Court Ruling Leaves Cannabis on Schedule 1

Yesterday’s News – April 16, 2015

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A federal judge in Sacramento has decided it is not the job of the courts to reschedule cannabis. U.S. District Judge Kimberly Mueller held a fact-finding hearing last year on the constitutionality of marijuana’s Schedule I status as a part of a case involving a marijuana grow in Northern California. Though she was ready to rule that cannabis should not be a Schedule I substance, she eventually decided that “this is not the court and this is not the time” and that it’s up to Congress to make changes to public policy. Read the Associated Press story on The Cannabist:

thecannabist.co/2015/04/15/marijuana-schedule-1-federal-judge-california/33266

 

The Oregon bank that months ago announced it would serve the legal cannabis industry has changed course and will drop all accounts related to the marijuana business. MBank’s CEO, Jef Baker, said the move was due to the lack of “resources necessary to manage the compliance” issues that are a part of working with the cannabis industry, while others speculate that the change of policy was forced by federal regulators who downgraded the bank’s rating and warned them against providing accounts for the marijuana sector:

deverpost.com/business/ci_27905128/oregon-bank-that-wanted-pot-accounts-colorado-is

 

Last week marked the release of Weed the People by Bruce Barcott, a chronicle of changing attitudes and regulations around cannabis. Barcott, a journalist and nonfiction writer, was decidedly anti-marijuana when the possibility of legalization came to his home state of Washington but was convinced by a friend to take a more careful look at the intricacies of the issue, particularly in regards to race and civil rights. His curiosity led to more research (both first- and secondhand) and resulted in this definitive statement: “Legal, well-regulated marijuana has had an overwhelmingly positive change for my state, my community, and yes, my family.” You can read an excerpt of the book at TIME:

time.com/3815608/marijuana-legalization/

 

CNN published a piece on the effectiveness of medical marijuana for ten different conditions, including Alzheimer’s, asthma, and Crohn’s disease. A good portion of the article is devoted to explaining the work of Dr. Sue Sisley, whose research focuses on veterans suffering from PTSD:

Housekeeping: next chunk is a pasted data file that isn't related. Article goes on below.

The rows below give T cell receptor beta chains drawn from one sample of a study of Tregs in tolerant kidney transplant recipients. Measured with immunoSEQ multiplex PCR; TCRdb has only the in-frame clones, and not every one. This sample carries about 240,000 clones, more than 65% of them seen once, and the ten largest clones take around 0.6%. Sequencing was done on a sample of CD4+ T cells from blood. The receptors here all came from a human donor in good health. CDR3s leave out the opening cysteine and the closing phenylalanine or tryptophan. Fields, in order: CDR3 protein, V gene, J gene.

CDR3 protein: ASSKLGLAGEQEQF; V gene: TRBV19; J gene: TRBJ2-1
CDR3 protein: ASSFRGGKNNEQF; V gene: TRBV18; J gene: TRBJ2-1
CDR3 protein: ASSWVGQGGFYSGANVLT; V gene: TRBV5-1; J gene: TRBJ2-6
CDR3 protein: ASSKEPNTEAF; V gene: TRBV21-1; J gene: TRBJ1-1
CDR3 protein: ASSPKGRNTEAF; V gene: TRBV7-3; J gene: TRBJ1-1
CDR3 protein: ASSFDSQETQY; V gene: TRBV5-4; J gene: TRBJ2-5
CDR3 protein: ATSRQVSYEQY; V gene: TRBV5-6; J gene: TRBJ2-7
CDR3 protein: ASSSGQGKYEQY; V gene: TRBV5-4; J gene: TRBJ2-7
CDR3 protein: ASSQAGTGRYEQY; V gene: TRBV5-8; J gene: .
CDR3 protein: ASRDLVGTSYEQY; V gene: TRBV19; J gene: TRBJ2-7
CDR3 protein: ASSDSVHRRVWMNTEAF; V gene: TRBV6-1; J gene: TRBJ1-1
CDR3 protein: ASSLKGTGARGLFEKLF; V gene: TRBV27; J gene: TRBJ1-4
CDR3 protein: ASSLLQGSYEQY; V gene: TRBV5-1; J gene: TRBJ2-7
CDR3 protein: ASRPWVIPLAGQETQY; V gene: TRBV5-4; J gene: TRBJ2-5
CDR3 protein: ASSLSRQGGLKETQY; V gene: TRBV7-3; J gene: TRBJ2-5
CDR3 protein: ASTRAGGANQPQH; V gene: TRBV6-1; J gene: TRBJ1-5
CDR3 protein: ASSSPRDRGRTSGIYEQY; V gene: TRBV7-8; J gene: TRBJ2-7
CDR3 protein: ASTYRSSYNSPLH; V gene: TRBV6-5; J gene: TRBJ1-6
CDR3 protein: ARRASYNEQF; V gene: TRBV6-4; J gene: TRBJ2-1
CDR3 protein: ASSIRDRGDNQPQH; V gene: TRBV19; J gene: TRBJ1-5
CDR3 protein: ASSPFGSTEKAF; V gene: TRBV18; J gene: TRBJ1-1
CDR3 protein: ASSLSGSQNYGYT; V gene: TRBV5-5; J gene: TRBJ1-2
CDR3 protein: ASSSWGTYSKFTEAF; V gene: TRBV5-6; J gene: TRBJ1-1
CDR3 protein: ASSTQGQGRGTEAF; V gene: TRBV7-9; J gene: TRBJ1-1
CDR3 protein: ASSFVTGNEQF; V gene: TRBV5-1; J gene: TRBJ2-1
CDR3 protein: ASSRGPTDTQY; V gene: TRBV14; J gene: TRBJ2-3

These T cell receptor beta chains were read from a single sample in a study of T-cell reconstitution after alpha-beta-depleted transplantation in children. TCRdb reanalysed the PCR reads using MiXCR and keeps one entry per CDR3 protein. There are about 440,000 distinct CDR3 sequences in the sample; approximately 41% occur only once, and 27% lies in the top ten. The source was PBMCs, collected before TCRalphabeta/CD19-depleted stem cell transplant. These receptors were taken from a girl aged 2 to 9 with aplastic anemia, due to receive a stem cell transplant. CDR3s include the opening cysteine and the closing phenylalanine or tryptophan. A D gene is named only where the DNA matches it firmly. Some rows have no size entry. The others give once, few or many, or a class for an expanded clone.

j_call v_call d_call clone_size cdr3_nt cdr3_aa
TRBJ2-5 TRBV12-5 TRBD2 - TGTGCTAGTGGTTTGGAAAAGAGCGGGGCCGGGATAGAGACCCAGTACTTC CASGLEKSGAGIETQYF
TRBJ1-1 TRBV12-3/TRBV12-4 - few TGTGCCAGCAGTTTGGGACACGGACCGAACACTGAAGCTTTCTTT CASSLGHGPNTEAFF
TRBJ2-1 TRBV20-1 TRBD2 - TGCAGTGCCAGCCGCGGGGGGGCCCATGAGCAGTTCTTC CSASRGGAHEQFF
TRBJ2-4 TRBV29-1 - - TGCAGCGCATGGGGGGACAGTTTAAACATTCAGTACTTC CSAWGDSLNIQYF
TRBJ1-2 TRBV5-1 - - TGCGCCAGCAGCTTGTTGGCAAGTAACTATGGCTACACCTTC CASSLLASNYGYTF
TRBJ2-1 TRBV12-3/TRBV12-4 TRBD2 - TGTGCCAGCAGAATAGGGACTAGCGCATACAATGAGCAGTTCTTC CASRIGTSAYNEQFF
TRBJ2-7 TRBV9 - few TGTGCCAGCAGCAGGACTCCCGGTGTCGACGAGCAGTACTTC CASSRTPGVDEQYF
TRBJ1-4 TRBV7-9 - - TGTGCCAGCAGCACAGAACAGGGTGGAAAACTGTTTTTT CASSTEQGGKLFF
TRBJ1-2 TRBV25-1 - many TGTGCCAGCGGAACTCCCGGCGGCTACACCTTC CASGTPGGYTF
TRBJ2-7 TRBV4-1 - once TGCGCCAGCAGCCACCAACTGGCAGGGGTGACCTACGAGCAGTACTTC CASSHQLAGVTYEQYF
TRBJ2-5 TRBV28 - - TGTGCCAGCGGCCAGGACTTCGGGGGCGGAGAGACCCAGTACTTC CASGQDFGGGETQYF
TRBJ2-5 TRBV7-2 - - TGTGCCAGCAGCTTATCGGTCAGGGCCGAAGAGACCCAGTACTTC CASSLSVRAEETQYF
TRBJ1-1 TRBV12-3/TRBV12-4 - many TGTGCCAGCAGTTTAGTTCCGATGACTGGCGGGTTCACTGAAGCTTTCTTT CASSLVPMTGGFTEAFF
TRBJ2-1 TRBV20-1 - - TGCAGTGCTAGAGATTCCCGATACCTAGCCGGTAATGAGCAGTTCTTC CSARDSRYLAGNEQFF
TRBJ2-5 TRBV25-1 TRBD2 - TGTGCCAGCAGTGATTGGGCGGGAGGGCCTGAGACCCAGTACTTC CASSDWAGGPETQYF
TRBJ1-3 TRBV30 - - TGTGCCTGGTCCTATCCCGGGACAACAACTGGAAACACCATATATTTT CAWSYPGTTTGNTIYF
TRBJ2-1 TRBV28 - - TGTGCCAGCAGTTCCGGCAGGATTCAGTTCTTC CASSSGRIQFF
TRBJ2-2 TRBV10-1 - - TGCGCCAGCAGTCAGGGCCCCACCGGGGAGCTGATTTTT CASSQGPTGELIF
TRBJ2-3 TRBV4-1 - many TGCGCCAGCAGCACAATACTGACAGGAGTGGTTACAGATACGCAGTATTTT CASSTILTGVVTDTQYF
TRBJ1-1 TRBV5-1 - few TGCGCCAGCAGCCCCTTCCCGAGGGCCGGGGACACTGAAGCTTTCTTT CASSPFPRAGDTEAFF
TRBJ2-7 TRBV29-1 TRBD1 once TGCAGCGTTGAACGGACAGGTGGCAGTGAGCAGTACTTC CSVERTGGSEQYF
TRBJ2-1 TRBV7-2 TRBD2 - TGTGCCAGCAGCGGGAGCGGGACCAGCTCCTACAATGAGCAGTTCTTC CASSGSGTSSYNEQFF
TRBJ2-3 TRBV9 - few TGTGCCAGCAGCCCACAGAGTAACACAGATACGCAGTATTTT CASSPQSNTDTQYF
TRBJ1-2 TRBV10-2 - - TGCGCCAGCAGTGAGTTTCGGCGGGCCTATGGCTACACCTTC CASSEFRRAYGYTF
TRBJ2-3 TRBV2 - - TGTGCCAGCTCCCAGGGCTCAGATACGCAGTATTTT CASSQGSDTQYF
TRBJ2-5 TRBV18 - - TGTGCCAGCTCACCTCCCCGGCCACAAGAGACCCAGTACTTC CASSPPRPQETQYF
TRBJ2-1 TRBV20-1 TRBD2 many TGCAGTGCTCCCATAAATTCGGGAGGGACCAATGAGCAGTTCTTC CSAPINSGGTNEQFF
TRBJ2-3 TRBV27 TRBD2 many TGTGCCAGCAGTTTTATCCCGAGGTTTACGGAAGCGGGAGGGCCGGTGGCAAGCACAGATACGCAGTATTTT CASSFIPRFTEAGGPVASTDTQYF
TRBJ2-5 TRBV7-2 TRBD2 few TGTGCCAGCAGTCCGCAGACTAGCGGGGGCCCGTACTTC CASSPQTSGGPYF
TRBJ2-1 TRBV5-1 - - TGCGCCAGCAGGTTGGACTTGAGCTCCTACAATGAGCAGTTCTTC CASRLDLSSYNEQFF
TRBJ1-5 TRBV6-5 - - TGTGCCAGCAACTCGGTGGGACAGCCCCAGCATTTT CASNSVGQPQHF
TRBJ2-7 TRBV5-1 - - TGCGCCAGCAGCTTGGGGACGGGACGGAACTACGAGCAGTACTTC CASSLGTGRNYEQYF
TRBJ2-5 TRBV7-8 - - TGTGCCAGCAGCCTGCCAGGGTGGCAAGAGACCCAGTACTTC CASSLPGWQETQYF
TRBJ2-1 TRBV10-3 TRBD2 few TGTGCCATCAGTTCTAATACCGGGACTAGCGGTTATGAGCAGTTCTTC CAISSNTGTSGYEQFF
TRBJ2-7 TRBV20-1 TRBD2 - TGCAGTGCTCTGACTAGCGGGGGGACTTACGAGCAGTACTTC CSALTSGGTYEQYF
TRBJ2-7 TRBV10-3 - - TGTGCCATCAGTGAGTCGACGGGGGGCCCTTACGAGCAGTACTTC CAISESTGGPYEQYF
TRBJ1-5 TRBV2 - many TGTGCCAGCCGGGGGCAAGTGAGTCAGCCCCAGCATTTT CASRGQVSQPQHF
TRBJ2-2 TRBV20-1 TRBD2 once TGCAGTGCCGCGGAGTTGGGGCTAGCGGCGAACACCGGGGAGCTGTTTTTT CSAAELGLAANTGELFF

cnn.com/2015/04/15/health/marijuana-medical-advances/

 

Christopher Ingraham analyzes the recently released survey data from the Pew Research Center on The Washington Post’s Wonkblog and finds that “marijuana legalizers are winning the battle for hearts and minds”:

washingtonpost.com/blogs/wonkblog/wp/2015/04/15/how-marijuana-legalizers-are-winning-the-battle-for-hearts-and-minds/

 

High There, the cannabis-themed dating and social networking app that launched two months ago, is now available around the world. Initially the app could only be used in states where medical or recreational cannabis was legal, but through negotiations with the App Store and Google Play, it’s now available everywhere. Forbes has details:

forbes.com/sites/alexkonrad/2015/04/14/apple-and-google-approve-high-there-to-go-global/

 

Adam Eidinger, chairperson of the DC Cannabis Campaign, has erected a liberty pole on the National Mall to draw attention to the District’s statehood movement. He’s hoping to capitalize on the success of his marijuana legalization efforts to secure more autonomy for his city. DCist has a complete account of his project, along with a lesson on how liberty poles were used during the Revolutionary War. And you can check WRK later today for more words of wisdom from this passionate activist:

dcist.com/2015/04/statehood_activists_raise_a_liberty.php#photo-1

 

 

Posted in The Informant.

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